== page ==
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Panama Import Regs.: Documentation

Discuss the sanitary standards, prohibited imports regulations, licenses, and free trade zone in Panama.

Panama Import Regs.: Documentation

Postby bridgat » Tue Nov 18, 2008 6:04 am

Merchandise imported into Panama must be cleared through customs by a customs broker licensed by the Government of Panama. A customs broker is required to undertake the clearance process for all transactions above $B500.

Goods imported by mail require the duly certified commercial invoice as the shipping document; in post offices where there is an Internet connection declarations can be made in a simplified electronic format. Imports with a value of less than B 100.00 are exempt from duty. Imports whose c.i.f. value does not exceed B 500.00 do not require the intervention of a customs broker and benefit from a simplified procedure requiring the use of a Letter Parcel Form, which can be issued ex officio by the customs officials attached to the Postal Service. Parcels that exceed the limit are subject to the general customs procedures and formalities.

Goods that fall into any of the following categories are imported under duty free status: consigned to national or municipal governments, imported by foreign diplomats, sold to the authorities of the Canal Area, sold to vessels transiting the Canal, or intended for reexport.

Basic import documentation required by the Panamanian Customs office is:

- Import Declaration (Prepared and signed by a Customs Broker),
- Commercial Invoice (To be presented in English or Spanish in quadruplicate),
- Airway Bill,
- Bill of Lading (To be presented in triplicate),
- Commercial License Number,
- Phytosanitary Certificate (In case of animal and plants products, to be obtained from the U.S. Department of Agriculture), and,
- Certificate of Free Sale (if required)

Phytosanitary Certificate
Phytosanitary permits are required to import some agricultural products. These were routinely issued in the past but are now frequently refused or delayed as a means of limiting agricultural

Certificate of Free Sale
Any food product or other item used for human consumption (including for use on human skin or clothes) may be subject to the Certificate of Free Sale (CFS) documentation requirement. The main purpose of the CFS is to prevent the dumping of inferior goods, especially for human consumption, on the Panamanian market. The CFS must verify that a product is sold freely and used widely in the United States.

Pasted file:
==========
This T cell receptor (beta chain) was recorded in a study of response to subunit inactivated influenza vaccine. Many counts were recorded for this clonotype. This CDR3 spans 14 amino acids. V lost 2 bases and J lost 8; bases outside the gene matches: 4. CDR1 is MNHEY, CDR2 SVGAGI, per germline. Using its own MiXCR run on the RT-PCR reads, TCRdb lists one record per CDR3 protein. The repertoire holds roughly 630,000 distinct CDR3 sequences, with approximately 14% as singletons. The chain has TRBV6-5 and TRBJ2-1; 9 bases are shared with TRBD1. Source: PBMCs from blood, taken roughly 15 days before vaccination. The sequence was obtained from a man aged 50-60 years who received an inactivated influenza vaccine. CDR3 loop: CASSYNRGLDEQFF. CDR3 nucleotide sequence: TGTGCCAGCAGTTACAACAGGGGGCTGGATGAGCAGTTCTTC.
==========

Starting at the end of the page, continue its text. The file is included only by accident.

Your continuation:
Firearms and Ammunition
Special permits are required for all types of firearms and ammunition. Import permits can be obtained from the Ministry of Government and Justice.

As with other products, software must be accompanied by a bill of lading and a commercial invoice. No documentation is required for products provided electronically over the internet. Importation of refurbished and used computer hardware, parts and accessories, is permitted and does not require special documentation. Computer hardware that is temporarily exported from Panama for repair, etc. will not be dutied upon return provided it is properly registered before leaving the country.

Clearing Goods
If for any reason the bill of lading or any other required document cannot be presented within 24 hours after the shipment has arrived, clearance of the goods will be permitted by posting a bond equal to the amount of import duties. The bond is canceled if the prescribed documents are presented in due form within a period of 90 days. The bond may be extended in justified cases, an additional 90 days.
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